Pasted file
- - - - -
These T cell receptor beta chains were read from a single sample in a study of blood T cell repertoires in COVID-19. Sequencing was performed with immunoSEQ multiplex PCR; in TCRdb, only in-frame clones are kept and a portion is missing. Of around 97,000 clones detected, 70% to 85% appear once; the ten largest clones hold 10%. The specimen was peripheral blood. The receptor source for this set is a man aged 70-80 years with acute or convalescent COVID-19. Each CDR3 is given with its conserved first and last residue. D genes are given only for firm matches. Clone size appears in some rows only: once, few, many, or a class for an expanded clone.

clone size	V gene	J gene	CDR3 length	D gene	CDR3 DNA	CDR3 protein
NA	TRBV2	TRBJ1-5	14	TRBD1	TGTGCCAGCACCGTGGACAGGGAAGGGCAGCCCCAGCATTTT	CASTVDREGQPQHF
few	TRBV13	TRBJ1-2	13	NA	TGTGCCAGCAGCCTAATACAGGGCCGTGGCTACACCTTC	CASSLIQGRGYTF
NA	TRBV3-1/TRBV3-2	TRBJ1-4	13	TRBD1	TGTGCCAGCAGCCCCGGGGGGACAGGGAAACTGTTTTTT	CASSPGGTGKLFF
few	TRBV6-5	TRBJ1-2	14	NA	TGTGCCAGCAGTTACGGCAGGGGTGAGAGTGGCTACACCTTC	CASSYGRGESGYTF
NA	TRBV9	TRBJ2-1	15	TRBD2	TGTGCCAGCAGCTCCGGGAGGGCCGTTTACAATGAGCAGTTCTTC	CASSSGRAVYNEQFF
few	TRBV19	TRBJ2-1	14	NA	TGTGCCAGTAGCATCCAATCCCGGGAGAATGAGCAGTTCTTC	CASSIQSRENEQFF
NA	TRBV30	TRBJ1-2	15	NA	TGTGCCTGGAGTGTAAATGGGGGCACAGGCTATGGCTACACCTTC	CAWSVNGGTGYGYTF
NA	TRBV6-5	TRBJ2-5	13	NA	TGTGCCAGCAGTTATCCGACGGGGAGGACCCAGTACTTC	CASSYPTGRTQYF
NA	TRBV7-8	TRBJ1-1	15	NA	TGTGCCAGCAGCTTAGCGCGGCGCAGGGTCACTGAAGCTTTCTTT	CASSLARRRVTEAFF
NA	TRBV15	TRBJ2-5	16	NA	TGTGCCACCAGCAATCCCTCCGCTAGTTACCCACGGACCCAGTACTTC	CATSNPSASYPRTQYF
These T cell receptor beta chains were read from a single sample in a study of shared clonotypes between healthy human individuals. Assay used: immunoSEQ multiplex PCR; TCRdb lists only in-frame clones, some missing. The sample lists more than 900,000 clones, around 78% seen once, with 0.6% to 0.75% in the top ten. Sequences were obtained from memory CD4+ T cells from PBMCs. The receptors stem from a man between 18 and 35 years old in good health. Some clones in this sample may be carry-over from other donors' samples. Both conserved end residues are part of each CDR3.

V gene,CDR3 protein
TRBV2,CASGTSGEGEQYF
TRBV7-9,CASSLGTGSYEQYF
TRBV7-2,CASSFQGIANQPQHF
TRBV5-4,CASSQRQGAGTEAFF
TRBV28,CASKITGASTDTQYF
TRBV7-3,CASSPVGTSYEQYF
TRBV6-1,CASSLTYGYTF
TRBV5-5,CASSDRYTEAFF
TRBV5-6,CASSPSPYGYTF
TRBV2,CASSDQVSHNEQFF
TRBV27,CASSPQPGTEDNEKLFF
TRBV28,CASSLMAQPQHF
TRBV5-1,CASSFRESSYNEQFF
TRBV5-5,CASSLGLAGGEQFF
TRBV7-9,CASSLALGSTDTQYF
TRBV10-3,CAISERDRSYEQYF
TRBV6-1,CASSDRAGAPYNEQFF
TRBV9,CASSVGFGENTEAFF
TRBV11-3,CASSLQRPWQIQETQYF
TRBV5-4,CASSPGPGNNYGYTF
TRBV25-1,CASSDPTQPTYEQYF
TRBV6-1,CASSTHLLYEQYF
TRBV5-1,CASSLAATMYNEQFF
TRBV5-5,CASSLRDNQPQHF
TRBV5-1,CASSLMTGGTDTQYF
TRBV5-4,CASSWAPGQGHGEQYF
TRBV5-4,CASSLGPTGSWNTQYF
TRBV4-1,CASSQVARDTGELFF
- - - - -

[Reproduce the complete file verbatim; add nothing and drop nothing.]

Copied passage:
These T cell receptor beta chains were read from a single sample in a study of blood T cell repertoires in COVID-19. Sequencing was performed with immunoSEQ multiplex PCR; in TCRdb, only in-frame clones are kept and a portion is missing. Of around 97,000 clones detected, 70% to 85% appear once; the ten largest clones hold 10%. The specimen was peripheral blood. The receptor source for this set is a man aged 70-80 years with acute or convalescent COVID-19. Each CDR3 is given with its conserved first and last residue. D genes are given only for firm matches. Clone size appears in some rows only: once, few, many, or a class for an expanded clone.

clone size	V gene	J gene	CDR3 length	D gene	CDR3 DNA	CDR3 protein
NA	TRBV2	TRBJ1-5	14	TRBD1	TGTGCCAGCACCGTGGACAGGGAAGGGCAGCCCCAGCATTTT	CASTVDREGQPQHF
few	TRBV13	TRBJ1-2	13	NA	TGTGCCAGCAGCCTAATACAGGGCCGTGGCTACACCTTC	CASSLIQGRGYTF
NA	TRBV3-1/TRBV3-2	TRBJ1-4	13	TRBD1	TGTGCCAGCAGCCCCGGGGGGACAGGGAAACTGTTTTTT	CASSPGGTGKLFF
few	TRBV6-5	TRBJ1-2	14	NA	TGTGCCAGCAGTTACGGCAGGGGTGAGAGTGGCTACACCTTC	CASSYGRGESGYTF
NA	TRBV9	TRBJ2-1	15	TRBD2	TGTGCCAGCAGCTCCGGGAGGGCCGTTTACAATGAGCAGTTCTTC	CASSSGRAVYNEQFF
few	TRBV19	TRBJ2-1	14	NA	TGTGCCAGTAGCATCCAATCCCGGGAGAATGAGCAGTTCTTC	CASSIQSRENEQFF
NA	TRBV30	TRBJ1-2	15	NA	TGTGCCTGGAGTGTAAATGGGGGCACAGGCTATGGCTACACCTTC	CAWSVNGGTGYGYTF
NA	TRBV6-5	TRBJ2-5	13	NA	TGTGCCAGCAGTTATCCGACGGGGAGGACCCAGTACTTC	CASSYPTGRTQYF
NA	TRBV7-8	TRBJ1-1	15	NA	TGTGCCAGCAGCTTAGCGCGGCGCAGGGTCACTGAAGCTTTCTTT	CASSLARRRVTEAFF
NA	TRBV15	TRBJ2-5	16	NA	TGTGCCACCAGCAATCCCTCCGCTAGTTACCCACGGACCCAGTACTTC	CATSNPSASYPRTQYF
These T cell receptor beta chains were read from a single sample in a study of shared clonotypes between healthy human individuals. Assay used: immunoSEQ multiplex PCR; TCRdb lists only in-frame clones, some missing. The sample lists more than 900,000 clones, around 78% seen once, with 0.6% to 0.75% in the top ten. Sequences were obtained from memory CD4+ T cells from PBMCs. The receptors stem from a man between 18 and 35 years old in good health. Some clones in this sample may be carry-over from other donors' samples. Both conserved end residues are part of each CDR3.

V gene,CDR3 protein
TRBV2,CASGTSGEGEQYF
TRBV7-9,CASSLGTGSYEQYF
TRBV7-2,CASSFQGIANQPQHF
TRBV5-4,CASSQRQGAGTEAFF
TRBV28,CASKITGASTDTQYF
TRBV7-3,CASSPVGTSYEQYF
TRBV6-1,CASSLTYGYTF
TRBV5-5,CASSDRYTEAFF
TRBV5-6,CASSPSPYGYTF
TRBV2,CASSDQVSHNEQFF
TRBV27,CASSPQPGTEDNEKLFF
TRBV28,CASSLMAQPQHF
TRBV5-1,CASSFRESSYNEQFF
TRBV5-5,CASSLGLAGGEQFF
TRBV7-9,CASSLALGSTDTQYF
TRBV10-3,CAISERDRSYEQYF
TRBV6-1,CASSDRAGAPYNEQFF
TRBV9,CASSVGFGENTEAFF
TRBV11-3,CASSLQRPWQIQETQYF
TRBV5-4,CASSPGPGNNYGYTF
TRBV25-1,CASSDPTQPTYEQYF
TRBV6-1,CASSTHLLYEQYF
TRBV5-1,CASSLAATMYNEQFF
TRBV5-5,CASSLRDNQPQHF
TRBV5-1,CASSLMTGGTDTQYF
TRBV5-4,CASSWAPGQGHGEQYF
TRBV5-4,CASSLGPTGSWNTQYF
TRBV4-1,CASSQVARDTGELFF